Unlock Multi-Touch Gestures in Xubuntu
Multi-touch gestures are one of my favorite modern desktop features. By disabling Synaptics driver and installing Touchégg, you can bring gestures to Xubuntu.
One of the features I’ve grown to appreciate since using macOS, elementary OS, and GNOME 4x is multi-touch gestures for switching workspaces. When I came back to Xubuntu, I ran into some roadblocks bringing my favorite feature into Xfce. By disabling the Synaptics driver and installing Touchégg, you can bring Magic Trackpad support and gestures to Xubuntu.
Replacing Synaptics with libinput
Xubuntu ships with the Synaptics driver for improved laptop touchpad support. Synaptics is an X11 input driver specifically for touchpad support, but it directly interferes with libinput in Xfce. libinput is a Wayland- and X11-compatible input driver with improved touchpad support and is a key component for Touchégg. If Synaptics is present, it takes precedence over libinput, so it has to be removed to continue.
An additional benefit of removing Synaptics: it doesn’t support the Apple Magic Trackpad 2 at all. When it’s installed, you cannot move your cursor. You can only right-click. Uninstall Synaptics to make the Magic Trackpad work in Xubuntu!
Removing the driver is trivially easy. Open up a terminal and issue the following command:
sudo apt remove xserver-xorg-input-synaptics
After removing the driver, restart your system. Once you’re up and running, your touchpad should have a bit more life in it! With the Synaptics driver out of the way, libinput will be able to take over and enable Touchégg.
Reinstall Synaptics (if needed)
If for some reason you need to reinstall the Synaptics driver, just enter the following into your terminal and then reboot. Synaptics will be reinstalled, but Touchégg will not function correctly.
sudo apt install xserver-xorg-input-synaptics
Install Touchégg for Multi-Touch Gestures
Touchégg runs in the background and translates touchpad gestures into actions. Once configured, you will be able to use three- or four-finger gestures to switch workspaces, resize or rearrange windows, or even run custom commands.
To install Touchégg on Xubuntu, follow the Ubuntu instructions below. Note that you will find
touchegg in the Ubuntu repositories, but it is an older version and won’t behave as expected.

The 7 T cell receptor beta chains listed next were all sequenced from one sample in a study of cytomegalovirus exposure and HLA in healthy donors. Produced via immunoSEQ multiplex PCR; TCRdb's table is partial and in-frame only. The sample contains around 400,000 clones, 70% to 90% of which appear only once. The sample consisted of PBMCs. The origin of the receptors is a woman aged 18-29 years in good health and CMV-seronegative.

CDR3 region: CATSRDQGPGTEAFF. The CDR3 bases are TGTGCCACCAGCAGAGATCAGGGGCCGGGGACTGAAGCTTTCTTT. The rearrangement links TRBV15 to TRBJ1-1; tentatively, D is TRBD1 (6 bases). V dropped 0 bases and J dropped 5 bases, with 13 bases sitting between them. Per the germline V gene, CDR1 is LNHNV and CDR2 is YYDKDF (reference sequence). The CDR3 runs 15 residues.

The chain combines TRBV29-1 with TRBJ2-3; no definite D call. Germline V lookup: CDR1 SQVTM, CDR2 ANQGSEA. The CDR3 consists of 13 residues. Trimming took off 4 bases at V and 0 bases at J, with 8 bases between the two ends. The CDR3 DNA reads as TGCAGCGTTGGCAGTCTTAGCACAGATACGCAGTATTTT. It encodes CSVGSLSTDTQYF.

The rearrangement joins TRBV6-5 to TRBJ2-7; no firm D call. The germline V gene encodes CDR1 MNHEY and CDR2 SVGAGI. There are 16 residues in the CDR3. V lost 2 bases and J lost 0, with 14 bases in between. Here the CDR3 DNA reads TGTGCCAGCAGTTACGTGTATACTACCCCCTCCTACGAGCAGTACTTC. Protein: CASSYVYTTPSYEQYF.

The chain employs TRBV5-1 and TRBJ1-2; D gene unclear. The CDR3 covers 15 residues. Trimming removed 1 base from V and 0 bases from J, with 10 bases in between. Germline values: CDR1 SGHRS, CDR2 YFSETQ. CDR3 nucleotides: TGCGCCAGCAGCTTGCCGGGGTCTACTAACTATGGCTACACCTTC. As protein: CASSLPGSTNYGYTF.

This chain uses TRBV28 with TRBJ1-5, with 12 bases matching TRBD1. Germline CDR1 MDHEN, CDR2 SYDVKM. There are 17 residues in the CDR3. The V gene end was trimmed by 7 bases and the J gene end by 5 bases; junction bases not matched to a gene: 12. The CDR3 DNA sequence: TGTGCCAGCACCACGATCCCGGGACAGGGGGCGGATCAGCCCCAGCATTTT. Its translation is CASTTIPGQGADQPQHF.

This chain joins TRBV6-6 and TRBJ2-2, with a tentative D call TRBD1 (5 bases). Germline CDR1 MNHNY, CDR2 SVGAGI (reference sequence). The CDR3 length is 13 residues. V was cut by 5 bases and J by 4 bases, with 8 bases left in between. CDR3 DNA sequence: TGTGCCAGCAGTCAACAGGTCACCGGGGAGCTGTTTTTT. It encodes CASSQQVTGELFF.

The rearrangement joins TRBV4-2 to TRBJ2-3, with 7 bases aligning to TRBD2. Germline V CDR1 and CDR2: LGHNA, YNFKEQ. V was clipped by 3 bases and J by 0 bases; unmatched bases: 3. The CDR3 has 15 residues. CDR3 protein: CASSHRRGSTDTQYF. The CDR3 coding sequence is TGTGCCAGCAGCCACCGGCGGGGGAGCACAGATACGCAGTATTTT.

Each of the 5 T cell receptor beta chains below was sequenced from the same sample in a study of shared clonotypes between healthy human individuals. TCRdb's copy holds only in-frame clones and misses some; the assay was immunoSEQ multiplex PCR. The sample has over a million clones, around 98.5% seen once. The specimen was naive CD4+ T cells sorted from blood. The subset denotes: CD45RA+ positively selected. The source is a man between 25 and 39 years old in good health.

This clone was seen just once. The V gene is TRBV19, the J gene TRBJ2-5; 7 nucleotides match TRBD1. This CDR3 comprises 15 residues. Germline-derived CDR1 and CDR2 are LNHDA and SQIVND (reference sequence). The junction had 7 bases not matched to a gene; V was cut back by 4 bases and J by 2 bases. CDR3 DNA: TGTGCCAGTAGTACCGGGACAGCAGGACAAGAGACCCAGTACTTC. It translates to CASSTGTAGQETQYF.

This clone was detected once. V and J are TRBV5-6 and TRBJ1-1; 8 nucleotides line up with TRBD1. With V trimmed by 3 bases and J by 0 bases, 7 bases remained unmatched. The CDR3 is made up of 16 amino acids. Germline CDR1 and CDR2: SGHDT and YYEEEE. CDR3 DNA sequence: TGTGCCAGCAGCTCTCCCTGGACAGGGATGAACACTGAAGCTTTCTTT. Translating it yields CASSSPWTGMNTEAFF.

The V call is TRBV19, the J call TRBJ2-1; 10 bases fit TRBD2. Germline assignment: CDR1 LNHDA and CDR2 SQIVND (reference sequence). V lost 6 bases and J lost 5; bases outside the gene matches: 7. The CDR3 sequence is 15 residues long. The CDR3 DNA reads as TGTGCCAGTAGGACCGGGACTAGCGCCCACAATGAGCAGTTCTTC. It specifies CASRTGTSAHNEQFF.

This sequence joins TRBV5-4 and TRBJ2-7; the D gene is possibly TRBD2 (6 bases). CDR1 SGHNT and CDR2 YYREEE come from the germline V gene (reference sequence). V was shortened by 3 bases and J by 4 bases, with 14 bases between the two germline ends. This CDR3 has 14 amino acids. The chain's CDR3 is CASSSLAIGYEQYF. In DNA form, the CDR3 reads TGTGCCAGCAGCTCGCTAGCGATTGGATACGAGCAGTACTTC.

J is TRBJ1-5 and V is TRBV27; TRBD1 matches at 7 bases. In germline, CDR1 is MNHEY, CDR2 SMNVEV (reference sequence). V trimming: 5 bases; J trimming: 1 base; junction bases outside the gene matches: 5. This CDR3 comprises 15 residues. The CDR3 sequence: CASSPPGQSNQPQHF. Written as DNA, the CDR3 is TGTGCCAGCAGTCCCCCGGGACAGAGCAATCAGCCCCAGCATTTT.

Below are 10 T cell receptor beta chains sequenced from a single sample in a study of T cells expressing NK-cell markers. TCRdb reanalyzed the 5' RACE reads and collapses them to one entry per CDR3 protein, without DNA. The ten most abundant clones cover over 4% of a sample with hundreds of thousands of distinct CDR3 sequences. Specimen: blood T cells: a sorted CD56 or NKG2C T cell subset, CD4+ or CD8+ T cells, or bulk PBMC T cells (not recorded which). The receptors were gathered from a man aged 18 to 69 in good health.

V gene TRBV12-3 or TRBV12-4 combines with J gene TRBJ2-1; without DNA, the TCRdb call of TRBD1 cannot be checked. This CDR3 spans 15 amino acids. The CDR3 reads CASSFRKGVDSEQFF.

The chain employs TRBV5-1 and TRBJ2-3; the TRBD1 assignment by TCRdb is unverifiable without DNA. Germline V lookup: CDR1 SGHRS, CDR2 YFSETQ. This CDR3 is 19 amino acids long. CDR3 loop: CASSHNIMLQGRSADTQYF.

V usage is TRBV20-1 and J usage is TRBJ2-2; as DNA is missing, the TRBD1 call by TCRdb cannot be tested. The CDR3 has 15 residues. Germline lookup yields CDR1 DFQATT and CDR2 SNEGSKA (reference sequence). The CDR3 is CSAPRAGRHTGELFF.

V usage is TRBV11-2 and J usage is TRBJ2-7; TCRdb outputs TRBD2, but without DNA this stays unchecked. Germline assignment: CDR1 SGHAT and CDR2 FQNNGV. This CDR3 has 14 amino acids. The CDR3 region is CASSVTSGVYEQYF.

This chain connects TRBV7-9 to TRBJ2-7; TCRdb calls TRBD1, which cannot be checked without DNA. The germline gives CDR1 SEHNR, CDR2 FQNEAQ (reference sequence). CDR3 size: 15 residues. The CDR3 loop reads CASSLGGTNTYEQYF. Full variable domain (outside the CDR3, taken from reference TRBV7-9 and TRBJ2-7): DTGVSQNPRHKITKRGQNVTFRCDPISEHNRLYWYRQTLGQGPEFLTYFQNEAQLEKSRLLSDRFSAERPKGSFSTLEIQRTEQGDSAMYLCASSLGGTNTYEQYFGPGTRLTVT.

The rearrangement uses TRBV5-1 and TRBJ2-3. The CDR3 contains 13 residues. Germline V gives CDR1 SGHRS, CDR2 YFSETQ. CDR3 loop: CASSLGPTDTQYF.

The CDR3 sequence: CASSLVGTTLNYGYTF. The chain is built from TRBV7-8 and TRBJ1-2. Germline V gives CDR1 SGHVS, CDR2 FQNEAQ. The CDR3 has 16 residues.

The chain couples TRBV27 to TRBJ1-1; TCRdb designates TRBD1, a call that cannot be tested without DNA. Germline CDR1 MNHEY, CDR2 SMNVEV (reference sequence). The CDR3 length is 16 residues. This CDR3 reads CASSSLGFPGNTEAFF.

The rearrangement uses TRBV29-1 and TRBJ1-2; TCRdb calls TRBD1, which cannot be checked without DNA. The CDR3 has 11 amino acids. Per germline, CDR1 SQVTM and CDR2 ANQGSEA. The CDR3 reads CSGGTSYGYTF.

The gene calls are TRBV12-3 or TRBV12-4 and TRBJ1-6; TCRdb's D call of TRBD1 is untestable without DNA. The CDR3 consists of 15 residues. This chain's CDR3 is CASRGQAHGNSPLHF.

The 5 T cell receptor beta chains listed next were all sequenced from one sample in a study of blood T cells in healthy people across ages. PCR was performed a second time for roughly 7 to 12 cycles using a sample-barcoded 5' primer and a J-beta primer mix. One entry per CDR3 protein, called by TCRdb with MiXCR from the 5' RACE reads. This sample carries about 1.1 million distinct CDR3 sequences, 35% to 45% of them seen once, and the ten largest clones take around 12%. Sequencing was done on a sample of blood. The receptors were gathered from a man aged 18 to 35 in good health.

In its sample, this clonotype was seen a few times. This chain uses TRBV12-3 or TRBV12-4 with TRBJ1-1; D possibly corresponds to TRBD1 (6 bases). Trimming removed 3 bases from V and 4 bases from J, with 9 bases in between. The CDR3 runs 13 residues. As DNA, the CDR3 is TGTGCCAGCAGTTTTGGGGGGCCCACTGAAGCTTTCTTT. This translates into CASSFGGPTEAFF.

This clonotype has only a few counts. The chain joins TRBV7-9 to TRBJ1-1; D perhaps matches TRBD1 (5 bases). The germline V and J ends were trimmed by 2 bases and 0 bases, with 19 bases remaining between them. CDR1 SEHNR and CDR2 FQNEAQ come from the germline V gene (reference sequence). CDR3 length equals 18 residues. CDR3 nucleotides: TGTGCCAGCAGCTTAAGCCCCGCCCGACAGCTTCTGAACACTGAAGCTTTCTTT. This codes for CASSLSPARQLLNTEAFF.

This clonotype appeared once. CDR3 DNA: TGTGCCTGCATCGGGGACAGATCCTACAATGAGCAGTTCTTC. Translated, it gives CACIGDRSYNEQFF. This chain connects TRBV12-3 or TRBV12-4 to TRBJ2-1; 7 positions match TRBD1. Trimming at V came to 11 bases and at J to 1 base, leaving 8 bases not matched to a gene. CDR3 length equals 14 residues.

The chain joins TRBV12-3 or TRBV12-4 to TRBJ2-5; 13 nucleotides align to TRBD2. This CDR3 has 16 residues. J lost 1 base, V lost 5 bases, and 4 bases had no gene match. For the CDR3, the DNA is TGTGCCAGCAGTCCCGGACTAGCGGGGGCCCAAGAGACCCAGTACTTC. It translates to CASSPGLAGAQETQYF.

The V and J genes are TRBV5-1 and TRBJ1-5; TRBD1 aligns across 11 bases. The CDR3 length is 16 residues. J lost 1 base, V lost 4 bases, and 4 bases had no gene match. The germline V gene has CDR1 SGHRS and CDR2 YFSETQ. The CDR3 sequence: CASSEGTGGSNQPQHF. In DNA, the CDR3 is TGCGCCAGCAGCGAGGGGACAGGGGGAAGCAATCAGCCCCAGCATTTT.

sudo add-apt-repository ppa:touchegg/stable sudo apt update sudo apt install touchegg
Restart your computer and the
touchegg daemon will be running in the background.
Install Touché to Configure Touchégg
Touché is the desktop companion application to configure Touchégg. It’s available on FlatHub so the next step will be to enable Flatpak on Xubuntu. We’re doing it all, right here, right now.
Install Flatpak support in Xubuntu
Following the Ubuntu setup instructions on flathub.org, run the following commands in a Terminal.
# Install Flatpak sudo apt install flatpak # Install the GNOME Software Flatpak plugin (optional) sudo apt install gnome-software-plugin-flatpak # Add the Flathub repository flatpak remote-add --if-not-exists flathub https://flathub.org/repo/flathub.flatpakrepo
Restart your computer once again and you’ll be ready to install Flatpaks.
Install Touché from Flathub
Final step! Click the Install button on Flathub or install from the Terminal:
flatpak install flathub com.github.joseexposito.touche
Configure Your Touchpad Gestures
You’ll find Touché in the application menu. Launch it and add your global and per-application gestures! Remember that Xubuntu is configured with a single workspace, so gestures to Switch desktop will fail until you add some additional workspaces. You can do this from Xubuntu’s Workspaces settings.
I’m finally getting back into Xubuntu and Xfce development after roughly a year’s hiatus. Adding the multi-touch workspace gestures makes the transition much smoother. I hope this guide is helpful for others wanting to use Xubuntu but hesitant to without their modern desktop features. Look forward to more updates in the near future!